Sally Hunt speaking at this year’s NUS conferenceYoutube / NUS UK

The UK’s largest higher education trade union will ballot academics next week over whether to take industrial action over pay disputes, it had been announced.

The University and College Union (UCU) launched the ballot in response to proposed changes to the university sector’s largest pension scheme, the Universities Superannuation Scheme (USS). It was announced last Friday that the fund may convert to an entirely ‘defined contribution’ fund, which the UCU believes is a less secure form of investment.

The action proposed by the UCU includes a series of strikes by lecturers, as well as refusals to reschedule classes or substitute for sick colleagues, to be held in February next year. The UCU has warned of potential “chaos” across 50 UK higher-education institutions, including University of Cambridge, if the pension dispute is not resolved. The trade union has called on the support of its 40,000 members in universities across Britain.

The university advocacy group Universities UK (UUK) revealed plans for the USS to eliminate its ‘defined benefit’ and become an entirely ‘defined contribution’ fund, affecting 190,000 members actively saving in the plan. ‘Defined contribution’ pensions are considered riskier, as retirement incomes depend on returns from money invested in the stock market and offer no guaranteed income. Analysis by financial planning firm Tilney Bestinvest found that the best ‘defined benefit’ schemes are five times more generous than ‘defined contribution’ schemes.

According to UCU general secretary Sally Hunt, the plans would leave academics “facing years of stress about whether their pension investments are returning enough income to live on”. She said that the plans are also likely affect younger university staff just beginning their careers most severely.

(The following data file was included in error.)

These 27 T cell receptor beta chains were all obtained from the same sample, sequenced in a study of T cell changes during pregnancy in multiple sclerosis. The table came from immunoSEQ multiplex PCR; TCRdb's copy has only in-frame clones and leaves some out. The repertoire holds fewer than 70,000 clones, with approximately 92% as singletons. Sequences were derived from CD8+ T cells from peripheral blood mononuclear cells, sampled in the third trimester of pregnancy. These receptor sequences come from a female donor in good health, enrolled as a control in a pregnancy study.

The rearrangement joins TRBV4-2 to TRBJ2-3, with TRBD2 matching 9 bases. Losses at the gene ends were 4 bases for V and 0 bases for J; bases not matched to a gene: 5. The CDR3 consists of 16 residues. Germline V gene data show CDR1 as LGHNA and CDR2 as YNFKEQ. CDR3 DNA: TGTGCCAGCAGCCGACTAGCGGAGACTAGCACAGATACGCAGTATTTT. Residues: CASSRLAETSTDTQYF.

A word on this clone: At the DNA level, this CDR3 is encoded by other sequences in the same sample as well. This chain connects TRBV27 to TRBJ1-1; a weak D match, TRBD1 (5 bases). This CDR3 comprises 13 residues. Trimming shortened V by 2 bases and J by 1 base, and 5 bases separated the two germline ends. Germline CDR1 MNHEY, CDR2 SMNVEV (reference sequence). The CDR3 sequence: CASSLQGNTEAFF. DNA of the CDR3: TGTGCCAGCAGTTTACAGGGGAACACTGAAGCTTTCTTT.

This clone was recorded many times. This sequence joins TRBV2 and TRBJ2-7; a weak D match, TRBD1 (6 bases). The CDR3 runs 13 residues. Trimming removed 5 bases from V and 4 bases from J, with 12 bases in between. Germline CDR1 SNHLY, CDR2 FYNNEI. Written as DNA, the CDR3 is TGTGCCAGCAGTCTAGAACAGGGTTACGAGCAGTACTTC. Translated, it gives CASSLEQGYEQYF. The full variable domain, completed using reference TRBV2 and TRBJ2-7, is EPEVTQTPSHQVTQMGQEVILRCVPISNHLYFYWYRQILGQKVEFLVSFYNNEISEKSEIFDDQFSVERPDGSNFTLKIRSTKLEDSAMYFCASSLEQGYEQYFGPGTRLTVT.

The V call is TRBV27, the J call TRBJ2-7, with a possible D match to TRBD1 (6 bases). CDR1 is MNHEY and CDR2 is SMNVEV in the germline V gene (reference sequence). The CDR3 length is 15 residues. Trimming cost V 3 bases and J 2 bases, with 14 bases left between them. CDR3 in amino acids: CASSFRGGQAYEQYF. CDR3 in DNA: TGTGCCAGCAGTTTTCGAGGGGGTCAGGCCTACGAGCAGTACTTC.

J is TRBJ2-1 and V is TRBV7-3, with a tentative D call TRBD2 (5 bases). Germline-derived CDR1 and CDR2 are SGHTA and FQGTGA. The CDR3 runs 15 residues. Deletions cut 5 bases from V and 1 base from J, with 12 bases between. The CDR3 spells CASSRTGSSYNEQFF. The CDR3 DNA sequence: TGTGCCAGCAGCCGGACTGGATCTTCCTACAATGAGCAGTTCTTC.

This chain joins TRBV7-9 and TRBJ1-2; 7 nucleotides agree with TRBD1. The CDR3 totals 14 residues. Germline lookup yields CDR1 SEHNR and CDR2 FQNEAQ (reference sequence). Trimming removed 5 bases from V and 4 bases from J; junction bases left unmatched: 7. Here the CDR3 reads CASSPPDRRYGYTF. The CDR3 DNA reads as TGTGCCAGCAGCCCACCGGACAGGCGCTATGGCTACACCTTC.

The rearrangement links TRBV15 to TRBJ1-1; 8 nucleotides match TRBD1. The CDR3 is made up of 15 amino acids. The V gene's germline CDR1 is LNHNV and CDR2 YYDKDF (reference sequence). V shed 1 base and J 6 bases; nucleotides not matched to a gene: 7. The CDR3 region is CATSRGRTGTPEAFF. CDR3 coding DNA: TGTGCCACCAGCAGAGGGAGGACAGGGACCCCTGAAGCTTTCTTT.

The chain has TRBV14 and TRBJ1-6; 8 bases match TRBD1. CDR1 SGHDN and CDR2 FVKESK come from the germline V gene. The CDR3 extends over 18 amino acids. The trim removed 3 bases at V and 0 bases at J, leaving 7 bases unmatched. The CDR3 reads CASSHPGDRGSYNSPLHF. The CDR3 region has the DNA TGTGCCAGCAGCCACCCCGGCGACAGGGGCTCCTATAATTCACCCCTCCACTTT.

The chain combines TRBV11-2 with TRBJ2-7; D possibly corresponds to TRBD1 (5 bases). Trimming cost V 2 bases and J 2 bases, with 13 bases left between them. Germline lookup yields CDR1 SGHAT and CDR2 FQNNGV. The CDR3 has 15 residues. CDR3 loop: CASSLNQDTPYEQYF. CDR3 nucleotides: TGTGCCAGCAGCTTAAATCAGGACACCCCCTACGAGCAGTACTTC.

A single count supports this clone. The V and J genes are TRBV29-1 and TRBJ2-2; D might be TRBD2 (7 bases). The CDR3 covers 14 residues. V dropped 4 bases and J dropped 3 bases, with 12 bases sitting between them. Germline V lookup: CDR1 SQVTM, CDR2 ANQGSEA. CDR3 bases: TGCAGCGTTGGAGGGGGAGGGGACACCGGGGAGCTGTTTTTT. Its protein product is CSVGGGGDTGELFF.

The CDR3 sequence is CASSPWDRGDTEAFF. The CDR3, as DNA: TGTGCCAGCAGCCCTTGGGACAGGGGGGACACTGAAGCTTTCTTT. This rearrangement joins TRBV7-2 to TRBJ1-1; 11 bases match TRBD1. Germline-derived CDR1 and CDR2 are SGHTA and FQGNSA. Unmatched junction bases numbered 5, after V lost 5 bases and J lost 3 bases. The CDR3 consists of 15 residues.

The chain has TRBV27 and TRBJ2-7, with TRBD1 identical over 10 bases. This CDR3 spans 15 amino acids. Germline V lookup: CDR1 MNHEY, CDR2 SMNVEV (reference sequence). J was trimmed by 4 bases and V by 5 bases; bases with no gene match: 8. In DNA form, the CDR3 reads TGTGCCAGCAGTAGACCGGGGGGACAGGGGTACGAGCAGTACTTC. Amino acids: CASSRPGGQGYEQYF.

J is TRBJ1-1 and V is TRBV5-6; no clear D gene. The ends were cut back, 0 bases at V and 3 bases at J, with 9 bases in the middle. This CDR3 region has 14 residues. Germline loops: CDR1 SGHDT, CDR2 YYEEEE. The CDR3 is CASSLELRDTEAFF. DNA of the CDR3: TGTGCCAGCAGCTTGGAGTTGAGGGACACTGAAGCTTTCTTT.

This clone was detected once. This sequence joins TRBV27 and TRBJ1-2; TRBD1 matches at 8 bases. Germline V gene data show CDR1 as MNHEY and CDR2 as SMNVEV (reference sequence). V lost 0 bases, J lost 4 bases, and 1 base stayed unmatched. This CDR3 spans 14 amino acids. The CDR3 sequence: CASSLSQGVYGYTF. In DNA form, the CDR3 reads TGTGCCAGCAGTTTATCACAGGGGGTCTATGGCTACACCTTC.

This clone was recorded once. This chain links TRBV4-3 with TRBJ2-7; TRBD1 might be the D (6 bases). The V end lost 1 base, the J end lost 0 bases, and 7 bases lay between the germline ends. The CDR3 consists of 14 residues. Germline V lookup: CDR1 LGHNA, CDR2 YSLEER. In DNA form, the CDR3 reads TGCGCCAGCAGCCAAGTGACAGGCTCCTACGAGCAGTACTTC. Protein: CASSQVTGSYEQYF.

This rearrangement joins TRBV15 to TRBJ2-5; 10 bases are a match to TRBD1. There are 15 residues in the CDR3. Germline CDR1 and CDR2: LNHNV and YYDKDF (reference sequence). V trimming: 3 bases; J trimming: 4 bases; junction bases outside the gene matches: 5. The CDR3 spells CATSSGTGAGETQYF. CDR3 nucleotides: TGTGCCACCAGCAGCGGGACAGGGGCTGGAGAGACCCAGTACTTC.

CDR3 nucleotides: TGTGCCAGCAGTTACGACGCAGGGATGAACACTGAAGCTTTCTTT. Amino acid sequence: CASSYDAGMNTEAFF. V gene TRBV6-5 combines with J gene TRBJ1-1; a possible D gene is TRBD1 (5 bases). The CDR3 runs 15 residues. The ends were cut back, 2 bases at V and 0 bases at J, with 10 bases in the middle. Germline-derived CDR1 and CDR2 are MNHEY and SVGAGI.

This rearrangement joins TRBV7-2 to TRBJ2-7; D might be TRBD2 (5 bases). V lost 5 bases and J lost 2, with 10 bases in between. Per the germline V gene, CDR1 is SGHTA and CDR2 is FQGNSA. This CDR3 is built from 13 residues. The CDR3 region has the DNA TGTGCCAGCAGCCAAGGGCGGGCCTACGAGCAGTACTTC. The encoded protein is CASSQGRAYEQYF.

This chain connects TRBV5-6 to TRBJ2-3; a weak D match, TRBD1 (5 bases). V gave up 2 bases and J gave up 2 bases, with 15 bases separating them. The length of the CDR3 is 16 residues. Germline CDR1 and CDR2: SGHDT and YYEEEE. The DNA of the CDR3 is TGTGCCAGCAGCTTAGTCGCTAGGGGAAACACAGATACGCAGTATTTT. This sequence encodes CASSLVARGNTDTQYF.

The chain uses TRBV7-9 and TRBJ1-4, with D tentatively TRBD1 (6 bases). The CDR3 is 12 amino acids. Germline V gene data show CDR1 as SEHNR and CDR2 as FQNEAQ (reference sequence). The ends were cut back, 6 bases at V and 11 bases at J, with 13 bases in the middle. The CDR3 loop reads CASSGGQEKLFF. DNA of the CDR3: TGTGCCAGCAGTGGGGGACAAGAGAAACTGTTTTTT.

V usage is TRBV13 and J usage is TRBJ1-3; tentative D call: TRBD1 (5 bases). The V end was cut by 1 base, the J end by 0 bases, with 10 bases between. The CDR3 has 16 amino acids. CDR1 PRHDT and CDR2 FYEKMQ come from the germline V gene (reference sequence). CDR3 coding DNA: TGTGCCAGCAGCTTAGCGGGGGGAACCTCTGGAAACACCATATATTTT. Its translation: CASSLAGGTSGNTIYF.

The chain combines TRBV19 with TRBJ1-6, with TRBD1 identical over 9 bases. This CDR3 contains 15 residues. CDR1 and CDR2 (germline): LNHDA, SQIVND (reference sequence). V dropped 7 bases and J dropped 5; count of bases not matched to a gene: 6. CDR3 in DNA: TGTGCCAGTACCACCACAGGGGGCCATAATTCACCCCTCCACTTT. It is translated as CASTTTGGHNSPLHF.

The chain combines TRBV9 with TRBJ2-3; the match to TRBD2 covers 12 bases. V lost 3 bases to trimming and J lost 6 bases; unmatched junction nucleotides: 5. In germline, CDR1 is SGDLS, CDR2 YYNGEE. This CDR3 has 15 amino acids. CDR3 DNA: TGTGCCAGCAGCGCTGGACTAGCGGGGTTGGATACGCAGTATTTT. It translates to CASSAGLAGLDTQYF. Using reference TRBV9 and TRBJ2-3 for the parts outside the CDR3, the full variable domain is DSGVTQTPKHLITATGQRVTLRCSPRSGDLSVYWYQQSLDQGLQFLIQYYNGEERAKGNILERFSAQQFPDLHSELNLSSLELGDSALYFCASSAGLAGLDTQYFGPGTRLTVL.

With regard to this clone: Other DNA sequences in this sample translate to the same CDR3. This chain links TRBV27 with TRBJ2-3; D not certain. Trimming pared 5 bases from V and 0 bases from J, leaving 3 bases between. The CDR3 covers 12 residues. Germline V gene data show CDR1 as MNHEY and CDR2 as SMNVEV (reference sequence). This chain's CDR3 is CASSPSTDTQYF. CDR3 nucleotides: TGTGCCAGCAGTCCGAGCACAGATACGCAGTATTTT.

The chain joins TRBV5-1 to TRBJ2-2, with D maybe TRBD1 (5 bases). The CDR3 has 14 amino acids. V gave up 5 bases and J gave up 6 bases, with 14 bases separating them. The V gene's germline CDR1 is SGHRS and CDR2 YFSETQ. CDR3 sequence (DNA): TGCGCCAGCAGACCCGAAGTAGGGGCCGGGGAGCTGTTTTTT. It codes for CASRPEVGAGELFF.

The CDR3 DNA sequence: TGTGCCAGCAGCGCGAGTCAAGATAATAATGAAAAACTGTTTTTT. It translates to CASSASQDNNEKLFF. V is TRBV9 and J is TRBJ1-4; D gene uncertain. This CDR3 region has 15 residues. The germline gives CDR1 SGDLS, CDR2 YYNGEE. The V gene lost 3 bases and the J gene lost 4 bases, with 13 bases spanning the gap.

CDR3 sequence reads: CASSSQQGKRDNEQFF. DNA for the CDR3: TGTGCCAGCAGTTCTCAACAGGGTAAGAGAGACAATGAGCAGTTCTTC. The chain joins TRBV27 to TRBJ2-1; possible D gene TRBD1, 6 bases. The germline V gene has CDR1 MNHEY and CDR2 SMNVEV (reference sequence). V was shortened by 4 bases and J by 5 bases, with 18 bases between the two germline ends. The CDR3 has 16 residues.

President of Cambridge UCU, Dr Michael Rutter, told Varsity, “The employers seem determined to close a pensions scheme which, by the best estimate, is financially sound, and to replace it with one which offers no security at all to the employees.”

The plans are in light of the increasingly precarious financial position of the USS, which currently has an estimated £12.6bn financial deficit and anticipates rising future costs. The £60bn fund estimates that an additional £480m to £560m is needed annually to maintain retirement benefits, meaning that employers and members would need to increase contributions by 7%.


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The UCU suggests that most employers can afford to pay more to secure existing benefits, but many simply refuse to do so. However, according to UUK chief executive Alistair Jarvis, “most universities can’t afford to pay more in pensions without diverting money from other central areas, such as teaching or research”. The UUK called the threat of industrial action by UCU “premature and disappointing”, pointing to plans to hold a aseries of meetings discuss USS pension reform.

A Cambridge University spokesperson told Varsity that “proposals for benefit reform will be discussed between employers and members shortly through the Joint Negotiating Committee,” and that “a consultation with affected employees is scheduled for spring 2018”.

The ballot will be open between 27 November and 19 January.